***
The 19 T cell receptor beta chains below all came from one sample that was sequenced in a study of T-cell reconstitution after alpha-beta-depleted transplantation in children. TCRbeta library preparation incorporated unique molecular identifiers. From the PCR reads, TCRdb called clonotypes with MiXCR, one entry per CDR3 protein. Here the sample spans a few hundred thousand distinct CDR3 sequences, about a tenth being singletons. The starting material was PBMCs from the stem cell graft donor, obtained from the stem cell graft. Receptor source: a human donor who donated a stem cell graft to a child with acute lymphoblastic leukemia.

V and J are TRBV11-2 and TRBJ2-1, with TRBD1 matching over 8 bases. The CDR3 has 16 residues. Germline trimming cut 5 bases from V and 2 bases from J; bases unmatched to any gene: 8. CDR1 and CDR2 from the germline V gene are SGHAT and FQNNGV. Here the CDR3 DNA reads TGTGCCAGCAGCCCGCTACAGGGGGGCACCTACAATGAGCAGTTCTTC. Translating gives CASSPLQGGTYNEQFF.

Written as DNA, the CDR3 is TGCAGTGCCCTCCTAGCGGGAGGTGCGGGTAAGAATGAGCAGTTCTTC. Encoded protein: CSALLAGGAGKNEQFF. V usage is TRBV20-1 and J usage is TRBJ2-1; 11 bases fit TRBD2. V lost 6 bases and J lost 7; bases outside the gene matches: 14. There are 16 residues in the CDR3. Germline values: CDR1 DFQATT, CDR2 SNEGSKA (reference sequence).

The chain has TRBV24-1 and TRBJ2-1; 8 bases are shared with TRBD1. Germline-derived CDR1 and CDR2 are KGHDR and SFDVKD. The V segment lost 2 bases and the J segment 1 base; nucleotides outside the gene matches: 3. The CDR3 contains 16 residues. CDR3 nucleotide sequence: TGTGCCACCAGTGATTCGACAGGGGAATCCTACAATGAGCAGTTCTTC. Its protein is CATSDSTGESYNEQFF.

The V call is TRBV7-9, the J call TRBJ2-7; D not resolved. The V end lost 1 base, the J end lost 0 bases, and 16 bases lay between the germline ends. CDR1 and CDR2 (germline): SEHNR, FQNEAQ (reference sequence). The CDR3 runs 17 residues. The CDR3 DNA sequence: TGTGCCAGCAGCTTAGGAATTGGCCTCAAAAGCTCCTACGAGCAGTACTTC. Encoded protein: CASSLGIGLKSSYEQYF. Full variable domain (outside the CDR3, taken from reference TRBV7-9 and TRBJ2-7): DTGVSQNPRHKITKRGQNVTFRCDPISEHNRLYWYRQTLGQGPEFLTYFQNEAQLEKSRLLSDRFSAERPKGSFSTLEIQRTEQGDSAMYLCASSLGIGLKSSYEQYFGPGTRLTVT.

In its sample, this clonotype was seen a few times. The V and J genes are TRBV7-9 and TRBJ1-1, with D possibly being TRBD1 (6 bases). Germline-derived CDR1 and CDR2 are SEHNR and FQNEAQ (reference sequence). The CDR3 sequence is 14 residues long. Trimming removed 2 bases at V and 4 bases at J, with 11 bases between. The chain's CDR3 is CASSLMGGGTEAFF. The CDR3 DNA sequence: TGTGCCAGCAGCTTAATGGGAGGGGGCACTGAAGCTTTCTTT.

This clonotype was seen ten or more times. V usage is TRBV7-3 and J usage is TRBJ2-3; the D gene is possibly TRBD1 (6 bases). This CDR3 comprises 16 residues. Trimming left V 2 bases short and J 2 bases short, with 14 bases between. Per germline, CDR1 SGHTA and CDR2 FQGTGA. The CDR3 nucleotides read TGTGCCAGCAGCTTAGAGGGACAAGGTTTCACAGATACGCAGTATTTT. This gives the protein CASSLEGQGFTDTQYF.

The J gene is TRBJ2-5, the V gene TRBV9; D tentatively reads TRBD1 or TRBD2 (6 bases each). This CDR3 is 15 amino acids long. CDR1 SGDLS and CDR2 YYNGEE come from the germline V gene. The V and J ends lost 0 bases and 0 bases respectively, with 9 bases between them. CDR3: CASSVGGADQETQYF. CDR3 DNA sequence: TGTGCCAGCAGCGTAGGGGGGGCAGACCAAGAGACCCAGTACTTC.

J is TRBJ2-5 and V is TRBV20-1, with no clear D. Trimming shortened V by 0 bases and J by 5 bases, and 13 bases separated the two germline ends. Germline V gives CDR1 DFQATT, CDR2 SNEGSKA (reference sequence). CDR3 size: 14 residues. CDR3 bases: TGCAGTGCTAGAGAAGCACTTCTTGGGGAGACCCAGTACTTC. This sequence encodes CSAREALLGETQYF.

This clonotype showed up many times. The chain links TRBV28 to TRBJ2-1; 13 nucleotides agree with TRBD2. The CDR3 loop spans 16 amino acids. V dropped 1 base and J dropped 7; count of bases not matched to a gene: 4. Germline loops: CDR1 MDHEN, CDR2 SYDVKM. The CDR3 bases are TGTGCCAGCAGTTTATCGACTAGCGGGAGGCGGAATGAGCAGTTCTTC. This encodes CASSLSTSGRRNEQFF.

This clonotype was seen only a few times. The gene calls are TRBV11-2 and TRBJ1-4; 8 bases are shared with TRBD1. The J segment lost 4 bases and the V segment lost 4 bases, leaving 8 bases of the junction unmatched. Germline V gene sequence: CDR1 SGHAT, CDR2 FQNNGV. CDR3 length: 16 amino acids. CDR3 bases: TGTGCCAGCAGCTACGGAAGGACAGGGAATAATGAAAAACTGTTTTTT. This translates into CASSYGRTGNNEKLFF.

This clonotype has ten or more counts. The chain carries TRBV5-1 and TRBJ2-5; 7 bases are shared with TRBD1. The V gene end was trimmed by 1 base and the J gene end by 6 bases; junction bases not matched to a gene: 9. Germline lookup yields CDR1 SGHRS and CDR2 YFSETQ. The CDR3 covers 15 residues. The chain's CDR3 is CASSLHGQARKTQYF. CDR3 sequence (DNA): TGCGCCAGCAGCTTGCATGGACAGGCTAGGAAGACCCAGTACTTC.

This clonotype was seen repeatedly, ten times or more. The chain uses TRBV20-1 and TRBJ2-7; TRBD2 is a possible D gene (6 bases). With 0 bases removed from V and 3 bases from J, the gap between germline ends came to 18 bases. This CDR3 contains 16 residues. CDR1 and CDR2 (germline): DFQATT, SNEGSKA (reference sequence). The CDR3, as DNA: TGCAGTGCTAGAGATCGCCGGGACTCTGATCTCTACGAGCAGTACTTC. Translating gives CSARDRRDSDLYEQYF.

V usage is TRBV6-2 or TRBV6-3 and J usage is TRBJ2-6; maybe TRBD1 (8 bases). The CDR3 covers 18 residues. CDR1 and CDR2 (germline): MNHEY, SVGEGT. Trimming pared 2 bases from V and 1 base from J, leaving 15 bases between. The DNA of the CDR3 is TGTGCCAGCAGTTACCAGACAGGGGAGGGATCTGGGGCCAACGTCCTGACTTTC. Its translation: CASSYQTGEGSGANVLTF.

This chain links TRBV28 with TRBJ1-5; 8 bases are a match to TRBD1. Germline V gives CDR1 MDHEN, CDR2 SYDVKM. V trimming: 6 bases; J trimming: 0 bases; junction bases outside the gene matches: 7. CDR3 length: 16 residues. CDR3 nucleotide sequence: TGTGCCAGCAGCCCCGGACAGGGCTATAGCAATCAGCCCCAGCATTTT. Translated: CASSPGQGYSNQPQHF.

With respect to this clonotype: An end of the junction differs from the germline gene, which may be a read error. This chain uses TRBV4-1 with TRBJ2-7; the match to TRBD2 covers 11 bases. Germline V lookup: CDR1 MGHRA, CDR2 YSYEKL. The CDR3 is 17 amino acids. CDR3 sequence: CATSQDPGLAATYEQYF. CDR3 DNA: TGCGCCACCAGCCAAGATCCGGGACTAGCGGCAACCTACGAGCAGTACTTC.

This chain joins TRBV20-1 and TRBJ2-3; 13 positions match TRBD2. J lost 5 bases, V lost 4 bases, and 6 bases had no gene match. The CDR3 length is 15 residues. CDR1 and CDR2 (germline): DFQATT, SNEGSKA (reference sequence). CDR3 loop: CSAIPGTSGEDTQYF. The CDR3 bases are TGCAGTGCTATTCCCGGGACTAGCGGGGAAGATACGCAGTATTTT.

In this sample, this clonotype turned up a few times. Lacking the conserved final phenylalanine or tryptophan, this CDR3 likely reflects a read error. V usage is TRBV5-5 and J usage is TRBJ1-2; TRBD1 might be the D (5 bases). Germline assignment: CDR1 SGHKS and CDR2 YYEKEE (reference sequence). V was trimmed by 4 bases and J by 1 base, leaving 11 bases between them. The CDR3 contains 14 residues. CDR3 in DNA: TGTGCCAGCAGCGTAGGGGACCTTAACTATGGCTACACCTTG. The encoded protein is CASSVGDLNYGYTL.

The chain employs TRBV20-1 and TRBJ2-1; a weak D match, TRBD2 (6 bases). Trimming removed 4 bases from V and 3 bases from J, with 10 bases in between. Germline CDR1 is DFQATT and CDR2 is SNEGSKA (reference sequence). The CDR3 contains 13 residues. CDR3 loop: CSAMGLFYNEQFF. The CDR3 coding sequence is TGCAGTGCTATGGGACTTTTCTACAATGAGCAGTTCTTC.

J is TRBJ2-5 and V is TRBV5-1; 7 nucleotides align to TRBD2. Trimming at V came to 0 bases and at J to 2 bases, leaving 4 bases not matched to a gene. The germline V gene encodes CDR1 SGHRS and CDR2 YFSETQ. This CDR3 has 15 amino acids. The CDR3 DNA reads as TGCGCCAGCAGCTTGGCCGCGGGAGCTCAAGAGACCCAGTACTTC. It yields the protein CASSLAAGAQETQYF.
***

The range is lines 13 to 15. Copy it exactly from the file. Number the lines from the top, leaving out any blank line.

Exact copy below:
This clonotype was seen repeatedly, ten times or more. The chain uses TRBV20-1 and TRBJ2-7; TRBD2 is a possible D gene (6 bases). With 0 bases removed from V and 3 bases from J, the gap between germline ends came to 18 bases. This CDR3 contains 16 residues. CDR1 and CDR2 (germline): DFQATT, SNEGSKA (reference sequence). The CDR3, as DNA: TGCAGTGCTAGAGATCGCCGGGACTCTGATCTCTACGAGCAGTACTTC. Translating gives CSARDRRDSDLYEQYF.

V usage is TRBV6-2 or TRBV6-3 and J usage is TRBJ2-6; maybe TRBD1 (8 bases). The CDR3 covers 18 residues. CDR1 and CDR2 (germline): MNHEY, SVGEGT. Trimming pared 2 bases from V and 1 base from J, leaving 15 bases between. The DNA of the CDR3 is TGTGCCAGCAGTTACCAGACAGGGGAGGGATCTGGGGCCAACGTCCTGACTTTC. Its translation: CASSYQTGEGSGANVLTF.

This chain links TRBV28 with TRBJ1-5; 8 bases are a match to TRBD1. Germline V gives CDR1 MDHEN, CDR2 SYDVKM. V trimming: 6 bases; J trimming: 0 bases; junction bases outside the gene matches: 7. CDR3 length: 16 residues. CDR3 nucleotide sequence: TGTGCCAGCAGCCCCGGACAGGGCTATAGCAATCAGCCCCAGCATTTT. Translated: CASSPGQGYSNQPQHF.